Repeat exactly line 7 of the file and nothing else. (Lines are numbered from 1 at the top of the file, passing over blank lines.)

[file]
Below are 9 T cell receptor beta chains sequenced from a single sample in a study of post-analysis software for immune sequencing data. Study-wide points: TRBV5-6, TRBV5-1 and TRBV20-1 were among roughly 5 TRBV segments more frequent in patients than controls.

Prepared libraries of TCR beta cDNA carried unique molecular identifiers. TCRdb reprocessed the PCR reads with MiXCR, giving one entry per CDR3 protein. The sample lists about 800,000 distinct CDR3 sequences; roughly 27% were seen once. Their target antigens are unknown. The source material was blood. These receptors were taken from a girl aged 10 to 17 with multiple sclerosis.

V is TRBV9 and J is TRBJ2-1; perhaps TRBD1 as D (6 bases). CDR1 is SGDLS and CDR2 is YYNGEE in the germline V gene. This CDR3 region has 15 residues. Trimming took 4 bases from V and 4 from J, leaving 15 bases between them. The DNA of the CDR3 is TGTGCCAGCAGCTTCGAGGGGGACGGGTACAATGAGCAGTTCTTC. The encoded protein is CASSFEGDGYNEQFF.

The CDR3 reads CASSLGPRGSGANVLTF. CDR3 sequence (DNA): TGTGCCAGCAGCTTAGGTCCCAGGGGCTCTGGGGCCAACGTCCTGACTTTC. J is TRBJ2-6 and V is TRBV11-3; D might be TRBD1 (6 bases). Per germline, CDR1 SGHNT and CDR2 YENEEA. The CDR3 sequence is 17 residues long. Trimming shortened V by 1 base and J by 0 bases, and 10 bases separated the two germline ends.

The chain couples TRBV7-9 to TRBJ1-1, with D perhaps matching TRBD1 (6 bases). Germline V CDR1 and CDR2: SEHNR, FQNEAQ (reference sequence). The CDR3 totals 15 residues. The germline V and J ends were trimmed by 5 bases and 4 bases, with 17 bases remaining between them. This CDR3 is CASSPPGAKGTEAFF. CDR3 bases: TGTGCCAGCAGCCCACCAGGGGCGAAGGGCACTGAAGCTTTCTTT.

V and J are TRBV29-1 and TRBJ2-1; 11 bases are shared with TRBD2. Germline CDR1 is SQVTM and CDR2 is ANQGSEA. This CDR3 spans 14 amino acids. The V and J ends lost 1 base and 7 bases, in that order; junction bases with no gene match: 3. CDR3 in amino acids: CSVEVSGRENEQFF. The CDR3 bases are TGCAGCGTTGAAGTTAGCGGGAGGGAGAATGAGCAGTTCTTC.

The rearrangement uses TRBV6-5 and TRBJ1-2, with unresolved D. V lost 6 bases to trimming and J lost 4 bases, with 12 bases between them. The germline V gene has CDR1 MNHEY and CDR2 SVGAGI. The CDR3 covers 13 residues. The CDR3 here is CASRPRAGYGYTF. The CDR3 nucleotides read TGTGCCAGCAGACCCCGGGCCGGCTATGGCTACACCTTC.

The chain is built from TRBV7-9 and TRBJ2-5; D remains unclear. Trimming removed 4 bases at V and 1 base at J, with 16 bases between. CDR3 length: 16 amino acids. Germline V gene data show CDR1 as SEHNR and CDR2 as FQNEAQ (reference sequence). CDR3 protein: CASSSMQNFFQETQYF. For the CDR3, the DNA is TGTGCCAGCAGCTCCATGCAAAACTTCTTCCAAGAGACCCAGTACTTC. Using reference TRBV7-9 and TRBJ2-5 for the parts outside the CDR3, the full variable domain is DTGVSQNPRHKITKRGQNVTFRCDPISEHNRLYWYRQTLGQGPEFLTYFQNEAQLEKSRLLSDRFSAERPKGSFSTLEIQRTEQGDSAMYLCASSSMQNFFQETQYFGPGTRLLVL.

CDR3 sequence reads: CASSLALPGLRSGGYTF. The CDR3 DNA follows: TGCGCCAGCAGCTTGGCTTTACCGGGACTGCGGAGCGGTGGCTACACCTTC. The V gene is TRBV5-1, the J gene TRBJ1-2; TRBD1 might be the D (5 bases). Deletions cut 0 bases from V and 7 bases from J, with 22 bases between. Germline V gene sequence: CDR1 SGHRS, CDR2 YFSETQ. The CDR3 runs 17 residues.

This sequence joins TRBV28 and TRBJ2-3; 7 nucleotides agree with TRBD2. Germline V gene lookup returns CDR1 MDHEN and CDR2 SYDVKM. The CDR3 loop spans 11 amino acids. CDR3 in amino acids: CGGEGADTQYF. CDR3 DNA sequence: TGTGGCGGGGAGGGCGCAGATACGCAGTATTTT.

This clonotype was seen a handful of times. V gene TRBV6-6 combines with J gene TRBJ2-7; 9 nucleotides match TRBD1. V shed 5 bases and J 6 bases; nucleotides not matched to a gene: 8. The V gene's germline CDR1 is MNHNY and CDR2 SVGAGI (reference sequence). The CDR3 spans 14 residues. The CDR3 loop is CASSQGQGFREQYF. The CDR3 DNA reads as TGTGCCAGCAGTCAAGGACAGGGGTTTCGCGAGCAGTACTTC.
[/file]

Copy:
The rearrangement uses TRBV6-5 and TRBJ1-2, with unresolved D. V lost 6 bases to trimming and J lost 4 bases, with 12 bases between them. The germline V gene has CDR1 MNHEY and CDR2 SVGAGI. The CDR3 covers 13 residues. The CDR3 here is CASRPRAGYGYTF. The CDR3 nucleotides read TGTGCCAGCAGACCCCGGGCCGGCTATGGCTACACCTTC.